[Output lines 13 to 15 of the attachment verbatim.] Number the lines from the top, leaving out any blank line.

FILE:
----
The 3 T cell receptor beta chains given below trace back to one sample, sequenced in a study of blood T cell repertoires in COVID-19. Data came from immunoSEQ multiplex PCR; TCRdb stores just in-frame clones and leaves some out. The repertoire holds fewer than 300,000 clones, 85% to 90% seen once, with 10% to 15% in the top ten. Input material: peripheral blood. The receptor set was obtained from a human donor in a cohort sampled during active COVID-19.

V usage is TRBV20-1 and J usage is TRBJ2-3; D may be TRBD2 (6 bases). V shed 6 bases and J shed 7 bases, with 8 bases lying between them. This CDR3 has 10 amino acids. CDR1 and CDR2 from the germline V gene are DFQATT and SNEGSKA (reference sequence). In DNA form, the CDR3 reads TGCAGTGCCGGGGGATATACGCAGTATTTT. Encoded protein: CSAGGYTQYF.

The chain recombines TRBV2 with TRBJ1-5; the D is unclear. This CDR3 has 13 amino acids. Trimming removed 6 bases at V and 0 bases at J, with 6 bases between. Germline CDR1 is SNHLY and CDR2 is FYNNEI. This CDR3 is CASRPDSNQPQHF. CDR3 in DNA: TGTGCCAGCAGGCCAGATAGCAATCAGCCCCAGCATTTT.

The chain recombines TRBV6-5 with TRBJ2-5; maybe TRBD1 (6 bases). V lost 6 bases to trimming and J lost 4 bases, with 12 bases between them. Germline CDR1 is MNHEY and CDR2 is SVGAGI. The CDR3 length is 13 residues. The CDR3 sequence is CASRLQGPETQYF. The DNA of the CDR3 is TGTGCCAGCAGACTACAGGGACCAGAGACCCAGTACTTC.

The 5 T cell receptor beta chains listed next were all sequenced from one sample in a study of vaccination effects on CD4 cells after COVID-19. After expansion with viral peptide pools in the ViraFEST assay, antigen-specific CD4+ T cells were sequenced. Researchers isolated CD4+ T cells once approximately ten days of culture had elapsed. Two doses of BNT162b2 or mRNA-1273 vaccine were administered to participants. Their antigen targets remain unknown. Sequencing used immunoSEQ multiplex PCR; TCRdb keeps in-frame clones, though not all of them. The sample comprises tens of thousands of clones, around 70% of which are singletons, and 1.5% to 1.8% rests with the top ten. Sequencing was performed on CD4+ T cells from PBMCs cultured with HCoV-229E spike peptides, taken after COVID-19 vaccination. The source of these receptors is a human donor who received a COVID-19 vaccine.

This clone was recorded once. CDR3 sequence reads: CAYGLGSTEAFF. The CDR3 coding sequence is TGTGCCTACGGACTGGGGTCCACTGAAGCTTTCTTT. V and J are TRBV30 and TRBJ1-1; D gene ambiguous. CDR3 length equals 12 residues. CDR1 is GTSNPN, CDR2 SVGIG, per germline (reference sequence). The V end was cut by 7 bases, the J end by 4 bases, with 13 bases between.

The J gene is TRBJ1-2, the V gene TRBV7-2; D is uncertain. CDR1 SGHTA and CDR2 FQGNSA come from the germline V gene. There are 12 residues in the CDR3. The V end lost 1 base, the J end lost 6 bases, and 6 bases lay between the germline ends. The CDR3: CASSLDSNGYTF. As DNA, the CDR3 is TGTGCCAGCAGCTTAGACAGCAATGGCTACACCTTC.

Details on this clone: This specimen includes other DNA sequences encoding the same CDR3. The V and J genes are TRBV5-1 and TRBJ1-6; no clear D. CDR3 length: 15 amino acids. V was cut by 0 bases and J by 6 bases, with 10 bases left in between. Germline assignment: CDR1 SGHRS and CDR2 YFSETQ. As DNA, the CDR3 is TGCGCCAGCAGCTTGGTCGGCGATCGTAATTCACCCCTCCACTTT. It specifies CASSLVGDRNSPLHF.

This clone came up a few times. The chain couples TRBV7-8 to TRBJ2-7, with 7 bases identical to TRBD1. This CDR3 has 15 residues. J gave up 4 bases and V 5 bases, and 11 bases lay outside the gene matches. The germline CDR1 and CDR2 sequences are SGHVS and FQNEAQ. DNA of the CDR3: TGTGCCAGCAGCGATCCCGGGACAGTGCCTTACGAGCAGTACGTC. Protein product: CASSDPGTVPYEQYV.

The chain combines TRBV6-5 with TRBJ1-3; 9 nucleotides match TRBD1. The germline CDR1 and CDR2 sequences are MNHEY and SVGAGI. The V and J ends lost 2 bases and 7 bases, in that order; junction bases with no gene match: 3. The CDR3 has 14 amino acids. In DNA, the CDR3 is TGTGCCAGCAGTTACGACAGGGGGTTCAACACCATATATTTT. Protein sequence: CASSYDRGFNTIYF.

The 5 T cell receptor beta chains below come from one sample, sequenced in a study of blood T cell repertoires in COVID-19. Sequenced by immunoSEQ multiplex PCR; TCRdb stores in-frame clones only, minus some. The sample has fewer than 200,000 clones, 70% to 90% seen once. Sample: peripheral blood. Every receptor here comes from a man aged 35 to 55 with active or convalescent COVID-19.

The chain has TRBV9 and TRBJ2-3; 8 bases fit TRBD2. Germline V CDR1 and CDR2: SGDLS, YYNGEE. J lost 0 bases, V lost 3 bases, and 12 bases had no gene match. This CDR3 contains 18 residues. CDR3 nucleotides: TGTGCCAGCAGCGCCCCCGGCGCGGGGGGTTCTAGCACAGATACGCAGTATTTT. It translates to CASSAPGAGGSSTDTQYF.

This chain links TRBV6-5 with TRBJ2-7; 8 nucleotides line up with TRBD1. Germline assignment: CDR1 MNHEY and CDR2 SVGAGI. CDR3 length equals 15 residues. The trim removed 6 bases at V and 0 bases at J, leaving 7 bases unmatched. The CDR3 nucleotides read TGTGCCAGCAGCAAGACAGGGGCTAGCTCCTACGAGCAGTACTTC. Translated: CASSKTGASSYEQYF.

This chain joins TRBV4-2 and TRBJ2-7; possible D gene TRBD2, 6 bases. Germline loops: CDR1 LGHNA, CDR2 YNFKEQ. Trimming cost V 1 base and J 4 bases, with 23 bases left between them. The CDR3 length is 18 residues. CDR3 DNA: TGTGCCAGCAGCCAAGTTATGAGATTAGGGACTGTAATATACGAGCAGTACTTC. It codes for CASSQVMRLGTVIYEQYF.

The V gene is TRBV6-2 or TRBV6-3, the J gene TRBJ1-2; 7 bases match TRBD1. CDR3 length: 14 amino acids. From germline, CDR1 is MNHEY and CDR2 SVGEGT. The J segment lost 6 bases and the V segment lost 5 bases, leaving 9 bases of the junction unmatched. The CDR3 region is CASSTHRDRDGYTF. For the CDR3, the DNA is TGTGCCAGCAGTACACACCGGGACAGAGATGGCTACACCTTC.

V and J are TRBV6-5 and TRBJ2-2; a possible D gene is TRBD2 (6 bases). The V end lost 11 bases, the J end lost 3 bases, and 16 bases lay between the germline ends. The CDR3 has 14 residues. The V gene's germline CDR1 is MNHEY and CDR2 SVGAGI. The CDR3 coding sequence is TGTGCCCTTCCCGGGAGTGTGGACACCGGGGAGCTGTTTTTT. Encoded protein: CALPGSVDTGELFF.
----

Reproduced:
This chain links TRBV6-5 with TRBJ2-7; 8 nucleotides line up with TRBD1. Germline assignment: CDR1 MNHEY and CDR2 SVGAGI. CDR3 length equals 15 residues. The trim removed 6 bases at V and 0 bases at J, leaving 7 bases unmatched. The CDR3 nucleotides read TGTGCCAGCAGCAAGACAGGGGCTAGCTCCTACGAGCAGTACTTC. Translated: CASSKTGASSYEQYF.

This chain joins TRBV4-2 and TRBJ2-7; possible D gene TRBD2, 6 bases. Germline loops: CDR1 LGHNA, CDR2 YNFKEQ. Trimming cost V 1 base and J 4 bases, with 23 bases left between them. The CDR3 length is 18 residues. CDR3 DNA: TGTGCCAGCAGCCAAGTTATGAGATTAGGGACTGTAATATACGAGCAGTACTTC. It codes for CASSQVMRLGTVIYEQYF.

The V gene is TRBV6-2 or TRBV6-3, the J gene TRBJ1-2; 7 bases match TRBD1. CDR3 length: 14 amino acids. From germline, CDR1 is MNHEY and CDR2 SVGEGT. The J segment lost 6 bases and the V segment lost 5 bases, leaving 9 bases of the junction unmatched. The CDR3 region is CASSTHRDRDGYTF. For the CDR3, the DNA is TGTGCCAGCAGTACACACCGGGACAGAGATGGCTACACCTTC.